‘16 and Pregnant’ May Work, But We Could Do So Much Better

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Commentary Media

‘16 and Pregnant’ May Work, But We Could Do So Much Better

Gloria Malone

Researchers and the general public may be unable to agree on teen pregnancy shows' contributions to society, but what we all can agree on is that these MTV shows present tired tropes about teen moms that are harmful for young girls.

MTV’s teen pregnancy and parenting reality shows 16 and Pregnant and Teen Mom have long been criticized and celebrated by audiences. While some believe the shows glamorize teenage pregnancy, others say they’re a great example of how difficult it is to be a teen mom, suggesting that the shows could lead to a decrease in pregnancy amongst teens.

This week, academics weighed in on the argument, and it turns out they are just as divided as everyone else. On January 9, Science Daily published findings from a study conducted by Nicole Martins of Indiana University Bloomington and Robin Jensen of  the University of Utah. According to their study, during which they interviewed 185 high school students, they found that the more frequently students watched the programs the more likely they were to believe that teenage parents can easily find child care, balance a job and school, live on their own, have access to affordable health care, and finish college. As Science Daily explains, the study is suggesting that “heavy viewers of ‘Teen Mom’ and ‘16 and Pregnant’ have unrealistic views on teenage pregnancy.”

However, in a different study released this month by the National Bureau of Economic Research, researchers suggest that MTV’s pregnancy and parenting teen shows have a direct link to the decline of teenage pregnancy by 6 percent. As Rewire ‘s Martha Kempner explains, economists Melissa Kearney and Philip Levine relied on various data sets, including tweets and Nielsen ratings, to measure the influence of the shows.

Researchers and the general public may be unable to agree on the shows’ contributions to society, but what we all can agree on is that the MTV shows present tired tropes about teen moms that are harmful to teenage mothers and their families. As a former teen mom, I can say from personal experience that these “reality” shows provide a very narrow lens through which they broadcast cautionary tales at the expense of a large population of pregnant and parenting teens. These shows present pregnant and parenting teens at their most vulnerable and parade them around for society to gawk at, judge, shame, and use as examples, while simultaneously “otherizing” teenage pregnancy so much that some viewers might incorrectly believe teenage pregnancy won’t happen to them because they are not like “those girls.”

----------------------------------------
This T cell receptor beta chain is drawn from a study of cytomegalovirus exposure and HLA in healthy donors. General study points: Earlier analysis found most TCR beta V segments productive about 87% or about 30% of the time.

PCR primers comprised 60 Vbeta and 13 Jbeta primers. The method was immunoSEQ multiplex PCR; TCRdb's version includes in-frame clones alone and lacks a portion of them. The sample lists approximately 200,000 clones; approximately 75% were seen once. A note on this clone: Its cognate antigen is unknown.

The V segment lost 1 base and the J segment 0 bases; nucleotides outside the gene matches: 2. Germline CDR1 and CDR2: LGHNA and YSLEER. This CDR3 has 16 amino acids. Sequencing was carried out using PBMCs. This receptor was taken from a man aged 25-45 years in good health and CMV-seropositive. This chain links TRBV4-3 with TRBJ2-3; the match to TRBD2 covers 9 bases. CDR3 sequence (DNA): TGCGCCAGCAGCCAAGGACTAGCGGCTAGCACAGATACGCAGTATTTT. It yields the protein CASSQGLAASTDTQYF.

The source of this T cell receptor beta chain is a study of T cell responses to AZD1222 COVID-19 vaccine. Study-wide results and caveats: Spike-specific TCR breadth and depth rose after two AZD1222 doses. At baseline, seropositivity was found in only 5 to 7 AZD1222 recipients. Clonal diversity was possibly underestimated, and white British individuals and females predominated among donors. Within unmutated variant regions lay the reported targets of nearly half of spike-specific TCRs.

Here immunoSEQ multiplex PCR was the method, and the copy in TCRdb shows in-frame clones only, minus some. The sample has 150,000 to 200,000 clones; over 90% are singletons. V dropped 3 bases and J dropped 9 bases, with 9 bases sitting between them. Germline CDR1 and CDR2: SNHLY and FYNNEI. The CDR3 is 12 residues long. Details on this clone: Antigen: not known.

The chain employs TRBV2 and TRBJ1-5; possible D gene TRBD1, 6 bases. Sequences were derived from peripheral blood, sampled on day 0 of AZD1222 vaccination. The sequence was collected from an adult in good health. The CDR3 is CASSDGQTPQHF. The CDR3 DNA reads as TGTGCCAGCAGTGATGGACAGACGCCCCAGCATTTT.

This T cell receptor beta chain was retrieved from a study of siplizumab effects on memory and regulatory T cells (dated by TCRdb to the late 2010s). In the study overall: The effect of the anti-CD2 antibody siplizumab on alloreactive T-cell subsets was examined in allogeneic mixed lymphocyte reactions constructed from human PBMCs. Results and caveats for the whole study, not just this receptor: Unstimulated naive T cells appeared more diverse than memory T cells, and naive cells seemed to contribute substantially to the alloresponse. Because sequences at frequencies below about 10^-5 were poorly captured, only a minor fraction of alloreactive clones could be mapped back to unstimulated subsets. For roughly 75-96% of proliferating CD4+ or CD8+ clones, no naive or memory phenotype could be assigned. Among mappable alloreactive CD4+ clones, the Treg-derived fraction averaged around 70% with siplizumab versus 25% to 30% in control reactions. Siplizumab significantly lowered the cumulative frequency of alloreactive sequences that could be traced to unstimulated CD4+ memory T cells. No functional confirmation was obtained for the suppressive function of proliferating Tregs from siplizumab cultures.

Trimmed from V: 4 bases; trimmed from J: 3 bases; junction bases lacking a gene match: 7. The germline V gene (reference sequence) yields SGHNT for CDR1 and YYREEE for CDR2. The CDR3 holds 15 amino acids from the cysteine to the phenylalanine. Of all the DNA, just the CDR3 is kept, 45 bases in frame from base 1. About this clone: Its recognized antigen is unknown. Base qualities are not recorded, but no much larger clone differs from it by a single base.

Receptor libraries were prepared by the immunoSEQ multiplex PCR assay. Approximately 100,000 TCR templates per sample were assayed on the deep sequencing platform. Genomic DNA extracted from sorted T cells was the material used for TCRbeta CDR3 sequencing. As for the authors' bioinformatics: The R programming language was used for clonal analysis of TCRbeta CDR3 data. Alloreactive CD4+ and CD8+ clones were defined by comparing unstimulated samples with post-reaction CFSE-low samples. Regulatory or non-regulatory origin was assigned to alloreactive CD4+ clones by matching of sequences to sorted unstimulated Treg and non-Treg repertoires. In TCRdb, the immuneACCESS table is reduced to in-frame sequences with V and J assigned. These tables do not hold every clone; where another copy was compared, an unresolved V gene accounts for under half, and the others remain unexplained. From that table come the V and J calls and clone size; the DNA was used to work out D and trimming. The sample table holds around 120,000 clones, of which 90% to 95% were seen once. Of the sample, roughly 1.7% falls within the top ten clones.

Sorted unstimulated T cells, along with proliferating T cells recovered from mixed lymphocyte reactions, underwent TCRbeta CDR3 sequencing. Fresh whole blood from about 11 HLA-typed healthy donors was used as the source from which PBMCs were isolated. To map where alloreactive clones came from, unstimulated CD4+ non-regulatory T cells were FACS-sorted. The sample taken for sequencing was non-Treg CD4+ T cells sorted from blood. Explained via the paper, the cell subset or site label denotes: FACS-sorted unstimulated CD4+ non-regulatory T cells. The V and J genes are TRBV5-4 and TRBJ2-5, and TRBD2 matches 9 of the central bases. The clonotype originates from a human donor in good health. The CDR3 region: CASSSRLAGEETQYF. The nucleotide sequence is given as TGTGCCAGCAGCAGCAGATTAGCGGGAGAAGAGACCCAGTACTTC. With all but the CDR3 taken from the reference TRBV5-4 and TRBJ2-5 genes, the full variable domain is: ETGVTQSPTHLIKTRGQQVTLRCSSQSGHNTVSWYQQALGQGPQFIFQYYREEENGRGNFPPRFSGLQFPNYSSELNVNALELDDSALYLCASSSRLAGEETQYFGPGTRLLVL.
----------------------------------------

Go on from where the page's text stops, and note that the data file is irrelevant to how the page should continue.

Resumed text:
Sex. Abortion. Parenthood. Power.

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And it’s not just young people receiving these unrealistic representations of teenage pregnancy and parenting. It’s authority figures, too. As Natasha Vianna explained at a roundtable discussion with Avital Norman Nathman, editor of The Good Mother Myth, “[t]hose gatekeepers—the people who hold our key to success—begin to pity us too. Pity isn’t empowering. Pity isn’t hopeful. Pity encourages privileged people and organizations to make it their mission to vilify us. So this ‘harmless entertainment’ is in fact dangerous.”

The fact of the matter is, sex education and birth control are more effective at stemming the tide of teen pregnancy than any “reality” show ever could. When asked about New York City’s reduction (by almost 30 percent) in teenage pregnancy, Health Commissioner Tom Farley said it was the result of the city making it easier for teens to access contraception. He added that the data “shows that when you make condoms and contraception available to teens, they don’t increase their likelihood of being sexually active. But they get the message that sex is risky.”

City and state programs that are working should be making a larger media splash than studies on television shows that glorify teenage pregnancy and exploit teen parents. It is a disservice to real teenage pregnancy reduction efforts and signals a possible increase in more shaming and stigmatizing ads and public service campaigns by the self-declared “teenage pregnancy prevention” organizations and people.

Suggesting shows like Teen Mom will help reduce teenage pregnancy prevents us from doing the real work required to break the cycle, including providing sex education, access to sexual health services, and more resources for pregnant and parenting teens that can make them feel empowered and less isolated when they find themselves in these situations, as I once experienced.

If educators, parents, policy makers, and nonprofits are serious about reducing teenage pregnancy they need to get real and realize teens are sexual beings. Like New York City demonstrated, when young people have the right information and resources at their disposal, they are more likely to make safer, well-informed decisions about sex.